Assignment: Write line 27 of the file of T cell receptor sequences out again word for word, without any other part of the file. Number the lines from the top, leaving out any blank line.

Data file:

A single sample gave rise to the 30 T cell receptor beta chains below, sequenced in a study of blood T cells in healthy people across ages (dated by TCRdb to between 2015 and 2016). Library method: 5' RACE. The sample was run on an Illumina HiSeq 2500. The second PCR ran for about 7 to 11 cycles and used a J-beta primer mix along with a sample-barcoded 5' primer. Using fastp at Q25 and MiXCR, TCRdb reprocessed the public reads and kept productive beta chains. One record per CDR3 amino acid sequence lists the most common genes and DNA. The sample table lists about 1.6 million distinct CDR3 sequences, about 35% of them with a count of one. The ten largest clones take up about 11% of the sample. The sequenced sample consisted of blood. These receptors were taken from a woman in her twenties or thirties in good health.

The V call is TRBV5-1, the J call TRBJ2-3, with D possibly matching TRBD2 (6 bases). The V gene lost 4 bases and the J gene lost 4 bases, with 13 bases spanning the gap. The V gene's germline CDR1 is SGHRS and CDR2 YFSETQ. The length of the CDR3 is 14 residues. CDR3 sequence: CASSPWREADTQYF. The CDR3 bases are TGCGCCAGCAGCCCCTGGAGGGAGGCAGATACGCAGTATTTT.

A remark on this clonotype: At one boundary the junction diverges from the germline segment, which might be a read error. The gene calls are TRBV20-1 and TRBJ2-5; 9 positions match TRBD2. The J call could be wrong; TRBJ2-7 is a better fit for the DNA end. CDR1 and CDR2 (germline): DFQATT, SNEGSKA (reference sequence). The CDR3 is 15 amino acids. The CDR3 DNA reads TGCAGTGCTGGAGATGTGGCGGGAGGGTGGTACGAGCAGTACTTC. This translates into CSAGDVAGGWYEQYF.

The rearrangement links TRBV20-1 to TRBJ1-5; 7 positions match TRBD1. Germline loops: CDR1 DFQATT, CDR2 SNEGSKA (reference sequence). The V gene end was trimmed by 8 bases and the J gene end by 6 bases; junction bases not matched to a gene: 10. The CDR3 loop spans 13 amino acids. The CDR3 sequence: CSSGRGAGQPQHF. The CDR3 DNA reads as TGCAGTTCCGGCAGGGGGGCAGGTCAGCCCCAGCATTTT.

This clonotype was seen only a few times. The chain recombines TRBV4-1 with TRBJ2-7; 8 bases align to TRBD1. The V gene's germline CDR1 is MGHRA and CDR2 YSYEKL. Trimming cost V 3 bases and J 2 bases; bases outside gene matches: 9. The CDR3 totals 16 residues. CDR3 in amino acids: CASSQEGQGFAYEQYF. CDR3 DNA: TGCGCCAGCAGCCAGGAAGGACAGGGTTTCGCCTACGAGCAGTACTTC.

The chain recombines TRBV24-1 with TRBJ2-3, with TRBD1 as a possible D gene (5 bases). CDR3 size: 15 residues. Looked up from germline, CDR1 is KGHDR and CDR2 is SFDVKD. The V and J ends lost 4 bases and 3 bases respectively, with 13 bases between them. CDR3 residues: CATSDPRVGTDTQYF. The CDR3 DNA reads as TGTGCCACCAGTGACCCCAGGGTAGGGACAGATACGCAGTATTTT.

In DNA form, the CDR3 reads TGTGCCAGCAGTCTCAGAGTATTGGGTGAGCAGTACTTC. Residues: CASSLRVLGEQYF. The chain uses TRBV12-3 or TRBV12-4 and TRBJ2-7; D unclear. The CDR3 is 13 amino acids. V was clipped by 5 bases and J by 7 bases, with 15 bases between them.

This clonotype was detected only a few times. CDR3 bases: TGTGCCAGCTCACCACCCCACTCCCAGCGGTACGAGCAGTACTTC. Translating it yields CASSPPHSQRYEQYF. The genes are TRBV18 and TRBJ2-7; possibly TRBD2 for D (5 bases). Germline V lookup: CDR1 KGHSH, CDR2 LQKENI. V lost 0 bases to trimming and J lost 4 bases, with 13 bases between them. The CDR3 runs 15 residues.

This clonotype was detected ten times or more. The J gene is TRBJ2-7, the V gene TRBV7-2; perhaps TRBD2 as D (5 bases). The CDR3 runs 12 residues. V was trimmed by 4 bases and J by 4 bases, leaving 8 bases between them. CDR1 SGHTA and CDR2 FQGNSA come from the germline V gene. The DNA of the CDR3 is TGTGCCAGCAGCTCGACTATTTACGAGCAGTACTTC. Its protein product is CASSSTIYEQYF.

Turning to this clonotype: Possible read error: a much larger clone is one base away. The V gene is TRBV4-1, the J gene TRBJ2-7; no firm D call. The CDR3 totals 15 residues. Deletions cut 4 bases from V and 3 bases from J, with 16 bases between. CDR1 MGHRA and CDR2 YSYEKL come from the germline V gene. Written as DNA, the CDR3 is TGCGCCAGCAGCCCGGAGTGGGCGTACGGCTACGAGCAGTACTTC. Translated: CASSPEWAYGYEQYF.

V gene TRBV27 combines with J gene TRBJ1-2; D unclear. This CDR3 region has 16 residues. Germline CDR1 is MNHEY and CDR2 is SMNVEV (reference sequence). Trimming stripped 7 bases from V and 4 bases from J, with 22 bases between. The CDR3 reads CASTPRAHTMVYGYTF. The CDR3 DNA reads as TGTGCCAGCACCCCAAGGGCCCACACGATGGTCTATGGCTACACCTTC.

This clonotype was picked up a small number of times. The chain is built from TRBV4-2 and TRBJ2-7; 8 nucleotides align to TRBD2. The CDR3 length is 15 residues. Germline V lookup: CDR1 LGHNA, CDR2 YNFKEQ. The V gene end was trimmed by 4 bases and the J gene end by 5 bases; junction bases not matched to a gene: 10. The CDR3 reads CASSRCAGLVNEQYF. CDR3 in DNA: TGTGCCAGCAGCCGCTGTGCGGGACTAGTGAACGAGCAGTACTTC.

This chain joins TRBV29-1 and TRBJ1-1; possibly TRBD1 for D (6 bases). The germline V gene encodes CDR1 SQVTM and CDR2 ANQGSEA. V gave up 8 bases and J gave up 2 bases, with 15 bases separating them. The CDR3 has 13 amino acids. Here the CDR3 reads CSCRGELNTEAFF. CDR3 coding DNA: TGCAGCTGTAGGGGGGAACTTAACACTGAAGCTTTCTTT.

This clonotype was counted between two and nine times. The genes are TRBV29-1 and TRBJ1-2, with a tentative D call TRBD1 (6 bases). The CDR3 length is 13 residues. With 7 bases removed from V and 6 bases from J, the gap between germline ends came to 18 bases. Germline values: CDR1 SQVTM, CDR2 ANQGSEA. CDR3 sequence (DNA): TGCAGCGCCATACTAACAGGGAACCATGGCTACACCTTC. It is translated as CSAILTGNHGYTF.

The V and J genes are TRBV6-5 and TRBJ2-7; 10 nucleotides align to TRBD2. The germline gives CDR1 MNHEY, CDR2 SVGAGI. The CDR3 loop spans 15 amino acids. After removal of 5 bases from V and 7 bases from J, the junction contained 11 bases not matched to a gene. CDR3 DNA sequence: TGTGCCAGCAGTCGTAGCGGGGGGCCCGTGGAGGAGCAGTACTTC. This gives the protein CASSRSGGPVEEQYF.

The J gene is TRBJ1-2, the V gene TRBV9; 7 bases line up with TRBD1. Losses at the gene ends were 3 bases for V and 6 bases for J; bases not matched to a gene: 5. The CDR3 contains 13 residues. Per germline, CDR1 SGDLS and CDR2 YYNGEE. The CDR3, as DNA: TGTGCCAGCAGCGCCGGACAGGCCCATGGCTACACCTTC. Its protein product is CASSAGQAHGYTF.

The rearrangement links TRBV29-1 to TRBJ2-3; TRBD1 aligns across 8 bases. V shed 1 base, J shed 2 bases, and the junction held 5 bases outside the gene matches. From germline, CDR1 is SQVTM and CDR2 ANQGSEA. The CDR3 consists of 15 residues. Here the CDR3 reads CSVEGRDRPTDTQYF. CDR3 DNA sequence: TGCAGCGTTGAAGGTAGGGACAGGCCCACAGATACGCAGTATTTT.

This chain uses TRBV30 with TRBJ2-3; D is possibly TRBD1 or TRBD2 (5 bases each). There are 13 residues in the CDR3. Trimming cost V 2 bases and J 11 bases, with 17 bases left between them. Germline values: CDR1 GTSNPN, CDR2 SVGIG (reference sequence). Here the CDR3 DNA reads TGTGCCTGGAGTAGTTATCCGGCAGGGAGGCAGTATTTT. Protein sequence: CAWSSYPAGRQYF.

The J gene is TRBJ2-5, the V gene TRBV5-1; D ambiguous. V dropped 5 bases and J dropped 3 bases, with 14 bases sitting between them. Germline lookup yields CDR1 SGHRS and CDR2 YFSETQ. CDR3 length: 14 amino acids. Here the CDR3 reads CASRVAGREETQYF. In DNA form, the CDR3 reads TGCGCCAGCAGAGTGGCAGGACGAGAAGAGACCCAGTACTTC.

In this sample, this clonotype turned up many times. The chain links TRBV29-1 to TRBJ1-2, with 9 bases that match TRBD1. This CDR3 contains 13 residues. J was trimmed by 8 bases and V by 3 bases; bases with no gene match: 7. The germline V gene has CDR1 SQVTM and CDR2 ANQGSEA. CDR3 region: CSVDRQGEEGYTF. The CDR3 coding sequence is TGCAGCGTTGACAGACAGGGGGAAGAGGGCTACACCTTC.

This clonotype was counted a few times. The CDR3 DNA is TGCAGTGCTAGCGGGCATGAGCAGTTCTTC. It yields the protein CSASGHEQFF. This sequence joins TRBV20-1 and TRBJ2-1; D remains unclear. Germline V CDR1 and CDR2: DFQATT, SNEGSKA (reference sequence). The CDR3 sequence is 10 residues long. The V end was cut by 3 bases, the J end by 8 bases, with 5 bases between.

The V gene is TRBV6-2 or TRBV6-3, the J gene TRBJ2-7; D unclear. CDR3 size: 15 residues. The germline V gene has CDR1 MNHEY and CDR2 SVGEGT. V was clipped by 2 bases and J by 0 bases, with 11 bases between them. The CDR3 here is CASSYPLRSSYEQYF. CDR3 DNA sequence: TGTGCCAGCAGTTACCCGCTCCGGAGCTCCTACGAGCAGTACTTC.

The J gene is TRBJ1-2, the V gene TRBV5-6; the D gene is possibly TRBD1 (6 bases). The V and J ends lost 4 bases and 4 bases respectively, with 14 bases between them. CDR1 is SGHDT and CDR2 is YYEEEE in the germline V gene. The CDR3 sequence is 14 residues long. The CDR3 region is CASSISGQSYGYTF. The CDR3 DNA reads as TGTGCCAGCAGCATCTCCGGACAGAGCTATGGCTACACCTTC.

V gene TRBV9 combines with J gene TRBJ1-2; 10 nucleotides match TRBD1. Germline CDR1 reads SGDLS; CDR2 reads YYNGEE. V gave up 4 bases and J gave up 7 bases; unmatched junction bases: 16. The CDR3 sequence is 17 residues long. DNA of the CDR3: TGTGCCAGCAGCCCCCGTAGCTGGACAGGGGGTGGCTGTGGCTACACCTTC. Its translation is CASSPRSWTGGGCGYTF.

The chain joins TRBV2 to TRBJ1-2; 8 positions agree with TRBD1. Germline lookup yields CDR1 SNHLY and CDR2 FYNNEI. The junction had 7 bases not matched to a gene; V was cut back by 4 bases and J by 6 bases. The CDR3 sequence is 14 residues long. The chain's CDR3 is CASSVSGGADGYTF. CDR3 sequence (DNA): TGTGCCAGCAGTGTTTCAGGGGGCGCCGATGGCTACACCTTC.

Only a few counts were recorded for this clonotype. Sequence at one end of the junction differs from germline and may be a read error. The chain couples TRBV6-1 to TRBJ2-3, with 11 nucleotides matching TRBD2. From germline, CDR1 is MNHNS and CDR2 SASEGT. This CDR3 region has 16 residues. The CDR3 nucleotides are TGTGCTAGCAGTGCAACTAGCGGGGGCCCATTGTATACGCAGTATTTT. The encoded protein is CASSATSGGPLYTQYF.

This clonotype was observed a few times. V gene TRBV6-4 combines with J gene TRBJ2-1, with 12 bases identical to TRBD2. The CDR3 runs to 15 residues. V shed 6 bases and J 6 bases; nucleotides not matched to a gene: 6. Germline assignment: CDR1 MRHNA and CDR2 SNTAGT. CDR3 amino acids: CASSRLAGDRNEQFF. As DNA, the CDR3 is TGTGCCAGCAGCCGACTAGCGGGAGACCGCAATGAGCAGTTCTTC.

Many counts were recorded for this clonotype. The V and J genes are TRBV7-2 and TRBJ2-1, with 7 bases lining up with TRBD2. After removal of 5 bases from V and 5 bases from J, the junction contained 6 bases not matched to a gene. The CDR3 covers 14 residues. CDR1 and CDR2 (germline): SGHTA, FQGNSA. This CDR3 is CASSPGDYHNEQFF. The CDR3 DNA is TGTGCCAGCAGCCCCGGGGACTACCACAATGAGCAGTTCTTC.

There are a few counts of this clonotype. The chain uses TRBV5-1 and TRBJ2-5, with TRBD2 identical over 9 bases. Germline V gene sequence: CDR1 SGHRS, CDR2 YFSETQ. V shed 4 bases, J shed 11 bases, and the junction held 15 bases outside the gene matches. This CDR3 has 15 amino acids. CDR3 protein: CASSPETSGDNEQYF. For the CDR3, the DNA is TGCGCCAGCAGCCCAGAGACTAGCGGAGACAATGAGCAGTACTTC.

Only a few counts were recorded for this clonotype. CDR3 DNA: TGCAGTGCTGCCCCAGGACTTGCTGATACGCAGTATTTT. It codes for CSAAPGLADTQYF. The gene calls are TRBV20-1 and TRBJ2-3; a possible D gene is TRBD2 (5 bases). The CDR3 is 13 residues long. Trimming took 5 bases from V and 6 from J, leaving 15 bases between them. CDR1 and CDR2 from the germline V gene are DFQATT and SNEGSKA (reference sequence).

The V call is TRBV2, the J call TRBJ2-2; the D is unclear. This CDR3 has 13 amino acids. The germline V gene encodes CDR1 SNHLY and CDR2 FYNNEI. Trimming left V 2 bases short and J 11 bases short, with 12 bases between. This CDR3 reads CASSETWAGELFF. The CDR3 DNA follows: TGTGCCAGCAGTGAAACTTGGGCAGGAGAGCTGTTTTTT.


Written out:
This clonotype was observed a few times. V gene TRBV6-4 combines with J gene TRBJ2-1, with 12 bases identical to TRBD2. The CDR3 runs to 15 residues. V shed 6 bases and J 6 bases; nucleotides not matched to a gene: 6. Germline assignment: CDR1 MRHNA and CDR2 SNTAGT. CDR3 amino acids: CASSRLAGDRNEQFF. As DNA, the CDR3 is TGTGCCAGCAGCCGACTAGCGGGAGACCGCAATGAGCAGTTCTTC.